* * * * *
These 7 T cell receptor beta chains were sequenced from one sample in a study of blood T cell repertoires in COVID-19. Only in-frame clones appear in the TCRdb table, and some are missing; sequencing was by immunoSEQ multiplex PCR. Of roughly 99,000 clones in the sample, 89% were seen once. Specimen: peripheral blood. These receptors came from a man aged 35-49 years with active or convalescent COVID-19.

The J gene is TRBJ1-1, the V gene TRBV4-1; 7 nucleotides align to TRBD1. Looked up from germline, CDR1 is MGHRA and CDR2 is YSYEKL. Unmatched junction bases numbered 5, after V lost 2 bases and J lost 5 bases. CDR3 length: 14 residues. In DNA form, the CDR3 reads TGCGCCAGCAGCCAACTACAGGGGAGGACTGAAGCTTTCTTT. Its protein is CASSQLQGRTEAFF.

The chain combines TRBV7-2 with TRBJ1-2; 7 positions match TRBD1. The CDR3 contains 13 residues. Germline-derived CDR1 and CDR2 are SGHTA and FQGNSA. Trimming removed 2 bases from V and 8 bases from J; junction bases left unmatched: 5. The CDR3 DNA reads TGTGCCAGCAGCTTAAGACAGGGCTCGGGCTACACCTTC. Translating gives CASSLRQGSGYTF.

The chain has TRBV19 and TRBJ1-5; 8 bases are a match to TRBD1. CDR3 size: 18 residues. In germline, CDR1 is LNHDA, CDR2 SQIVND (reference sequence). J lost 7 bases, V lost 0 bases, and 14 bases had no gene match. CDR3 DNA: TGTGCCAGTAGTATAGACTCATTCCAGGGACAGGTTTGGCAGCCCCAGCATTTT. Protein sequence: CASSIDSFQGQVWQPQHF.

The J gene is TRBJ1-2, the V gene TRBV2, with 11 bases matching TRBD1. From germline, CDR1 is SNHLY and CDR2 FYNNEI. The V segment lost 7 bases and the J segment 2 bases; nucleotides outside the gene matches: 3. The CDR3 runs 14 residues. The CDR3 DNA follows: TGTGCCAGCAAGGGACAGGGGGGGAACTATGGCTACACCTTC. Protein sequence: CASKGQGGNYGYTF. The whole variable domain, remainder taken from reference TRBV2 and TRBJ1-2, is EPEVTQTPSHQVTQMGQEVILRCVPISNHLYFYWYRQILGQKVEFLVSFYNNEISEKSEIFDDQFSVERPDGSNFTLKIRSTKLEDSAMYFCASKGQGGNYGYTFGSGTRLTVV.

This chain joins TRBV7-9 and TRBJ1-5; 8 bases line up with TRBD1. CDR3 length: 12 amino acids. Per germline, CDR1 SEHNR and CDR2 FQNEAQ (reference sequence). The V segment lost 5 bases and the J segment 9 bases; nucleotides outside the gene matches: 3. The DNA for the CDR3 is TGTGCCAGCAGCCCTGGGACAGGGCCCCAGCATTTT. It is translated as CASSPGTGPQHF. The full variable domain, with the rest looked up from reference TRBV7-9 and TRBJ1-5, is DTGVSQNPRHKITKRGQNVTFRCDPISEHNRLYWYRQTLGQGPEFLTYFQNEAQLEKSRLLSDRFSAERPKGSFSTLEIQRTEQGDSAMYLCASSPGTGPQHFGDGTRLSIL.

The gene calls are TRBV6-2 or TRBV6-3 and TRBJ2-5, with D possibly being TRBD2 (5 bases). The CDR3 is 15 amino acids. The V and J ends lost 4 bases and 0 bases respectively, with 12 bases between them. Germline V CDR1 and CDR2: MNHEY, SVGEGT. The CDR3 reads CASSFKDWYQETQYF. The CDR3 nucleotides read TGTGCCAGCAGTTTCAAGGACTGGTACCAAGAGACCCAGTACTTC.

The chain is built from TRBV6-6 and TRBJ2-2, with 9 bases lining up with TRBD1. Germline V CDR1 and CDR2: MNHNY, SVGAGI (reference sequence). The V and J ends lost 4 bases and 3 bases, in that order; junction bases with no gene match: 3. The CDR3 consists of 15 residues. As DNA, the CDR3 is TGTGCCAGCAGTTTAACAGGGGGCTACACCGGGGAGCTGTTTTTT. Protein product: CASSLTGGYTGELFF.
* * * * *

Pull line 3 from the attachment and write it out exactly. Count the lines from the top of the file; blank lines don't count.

The chain combines TRBV7-2 with TRBJ1-2; 7 positions match TRBD1. The CDR3 contains 13 residues. Germline-derived CDR1 and CDR2 are SGHTA and FQGNSA. Trimming removed 2 bases from V and 8 bases from J; junction bases left unmatched: 5. The CDR3 DNA reads TGTGCCAGCAGCTTAAGACAGGGCTCGGGCTACACCTTC. Translating gives CASSLRQGSGYTF.